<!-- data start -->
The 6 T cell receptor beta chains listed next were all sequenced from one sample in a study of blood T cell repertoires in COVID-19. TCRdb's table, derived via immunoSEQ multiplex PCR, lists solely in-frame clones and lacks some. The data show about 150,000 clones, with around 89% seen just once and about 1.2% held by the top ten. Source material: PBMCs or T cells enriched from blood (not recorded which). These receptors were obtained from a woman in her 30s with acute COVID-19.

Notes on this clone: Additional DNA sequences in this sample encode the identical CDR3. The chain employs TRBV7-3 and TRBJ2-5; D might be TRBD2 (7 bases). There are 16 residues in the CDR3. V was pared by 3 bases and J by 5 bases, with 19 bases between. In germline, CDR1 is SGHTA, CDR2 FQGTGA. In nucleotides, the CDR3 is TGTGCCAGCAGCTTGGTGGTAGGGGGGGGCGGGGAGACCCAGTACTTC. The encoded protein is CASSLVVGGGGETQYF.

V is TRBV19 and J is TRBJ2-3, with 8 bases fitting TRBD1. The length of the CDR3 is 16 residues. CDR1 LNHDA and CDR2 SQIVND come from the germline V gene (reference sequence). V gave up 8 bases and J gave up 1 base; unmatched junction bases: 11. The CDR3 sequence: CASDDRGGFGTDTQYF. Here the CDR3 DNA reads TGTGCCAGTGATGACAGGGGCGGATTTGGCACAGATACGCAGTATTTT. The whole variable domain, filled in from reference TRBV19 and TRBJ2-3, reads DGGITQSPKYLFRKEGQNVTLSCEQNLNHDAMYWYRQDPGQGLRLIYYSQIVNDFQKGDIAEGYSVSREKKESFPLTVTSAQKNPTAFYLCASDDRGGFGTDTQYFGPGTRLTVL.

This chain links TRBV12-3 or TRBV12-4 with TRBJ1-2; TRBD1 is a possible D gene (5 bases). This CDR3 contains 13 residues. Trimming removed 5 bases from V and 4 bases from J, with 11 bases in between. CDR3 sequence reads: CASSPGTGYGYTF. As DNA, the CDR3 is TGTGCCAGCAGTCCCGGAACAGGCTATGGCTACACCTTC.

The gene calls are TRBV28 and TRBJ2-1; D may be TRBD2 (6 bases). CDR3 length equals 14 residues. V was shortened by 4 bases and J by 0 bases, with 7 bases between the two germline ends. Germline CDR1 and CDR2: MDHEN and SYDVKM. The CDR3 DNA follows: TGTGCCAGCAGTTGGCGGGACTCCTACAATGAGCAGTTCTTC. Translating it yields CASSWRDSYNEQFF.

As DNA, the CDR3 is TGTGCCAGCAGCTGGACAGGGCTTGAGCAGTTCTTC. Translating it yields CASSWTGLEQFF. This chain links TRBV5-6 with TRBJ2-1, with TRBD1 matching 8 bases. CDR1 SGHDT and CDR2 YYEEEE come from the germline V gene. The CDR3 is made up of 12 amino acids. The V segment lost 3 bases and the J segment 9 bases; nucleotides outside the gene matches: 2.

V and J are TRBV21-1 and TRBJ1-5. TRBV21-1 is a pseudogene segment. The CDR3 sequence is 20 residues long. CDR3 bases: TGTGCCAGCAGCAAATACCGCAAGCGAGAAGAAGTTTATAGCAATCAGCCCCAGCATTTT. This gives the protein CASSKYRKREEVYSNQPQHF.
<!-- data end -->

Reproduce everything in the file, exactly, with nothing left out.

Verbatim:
The 6 T cell receptor beta chains listed next were all sequenced from one sample in a study of blood T cell repertoires in COVID-19. TCRdb's table, derived via immunoSEQ multiplex PCR, lists solely in-frame clones and lacks some. The data show about 150,000 clones, with around 89% seen just once and about 1.2% held by the top ten. Source material: PBMCs or T cells enriched from blood (not recorded which). These receptors were obtained from a woman in her 30s with acute COVID-19.

Notes on this clone: Additional DNA sequences in this sample encode the identical CDR3. The chain employs TRBV7-3 and TRBJ2-5; D might be TRBD2 (7 bases). There are 16 residues in the CDR3. V was pared by 3 bases and J by 5 bases, with 19 bases between. In germline, CDR1 is SGHTA, CDR2 FQGTGA. In nucleotides, the CDR3 is TGTGCCAGCAGCTTGGTGGTAGGGGGGGGCGGGGAGACCCAGTACTTC. The encoded protein is CASSLVVGGGGETQYF.

V is TRBV19 and J is TRBJ2-3, with 8 bases fitting TRBD1. The length of the CDR3 is 16 residues. CDR1 LNHDA and CDR2 SQIVND come from the germline V gene (reference sequence). V gave up 8 bases and J gave up 1 base; unmatched junction bases: 11. The CDR3 sequence: CASDDRGGFGTDTQYF. Here the CDR3 DNA reads TGTGCCAGTGATGACAGGGGCGGATTTGGCACAGATACGCAGTATTTT. The whole variable domain, filled in from reference TRBV19 and TRBJ2-3, reads DGGITQSPKYLFRKEGQNVTLSCEQNLNHDAMYWYRQDPGQGLRLIYYSQIVNDFQKGDIAEGYSVSREKKESFPLTVTSAQKNPTAFYLCASDDRGGFGTDTQYFGPGTRLTVL.

This chain links TRBV12-3 or TRBV12-4 with TRBJ1-2; TRBD1 is a possible D gene (5 bases). This CDR3 contains 13 residues. Trimming removed 5 bases from V and 4 bases from J, with 11 bases in between. CDR3 sequence reads: CASSPGTGYGYTF. As DNA, the CDR3 is TGTGCCAGCAGTCCCGGAACAGGCTATGGCTACACCTTC.

The gene calls are TRBV28 and TRBJ2-1; D may be TRBD2 (6 bases). CDR3 length equals 14 residues. V was shortened by 4 bases and J by 0 bases, with 7 bases between the two germline ends. Germline CDR1 and CDR2: MDHEN and SYDVKM. The CDR3 DNA follows: TGTGCCAGCAGTTGGCGGGACTCCTACAATGAGCAGTTCTTC. Translating it yields CASSWRDSYNEQFF.

As DNA, the CDR3 is TGTGCCAGCAGCTGGACAGGGCTTGAGCAGTTCTTC. Translating it yields CASSWTGLEQFF. This chain links TRBV5-6 with TRBJ2-1, with TRBD1 matching 8 bases. CDR1 SGHDT and CDR2 YYEEEE come from the germline V gene. The CDR3 is made up of 12 amino acids. The V segment lost 3 bases and the J segment 9 bases; nucleotides outside the gene matches: 2.

V and J are TRBV21-1 and TRBJ1-5. TRBV21-1 is a pseudogene segment. The CDR3 sequence is 20 residues long. CDR3 bases: TGTGCCAGCAGCAAATACCGCAAGCGAGAAGAAGTTTATAGCAATCAGCCCCAGCATTTT. This gives the protein CASSKYRKREEVYSNQPQHF.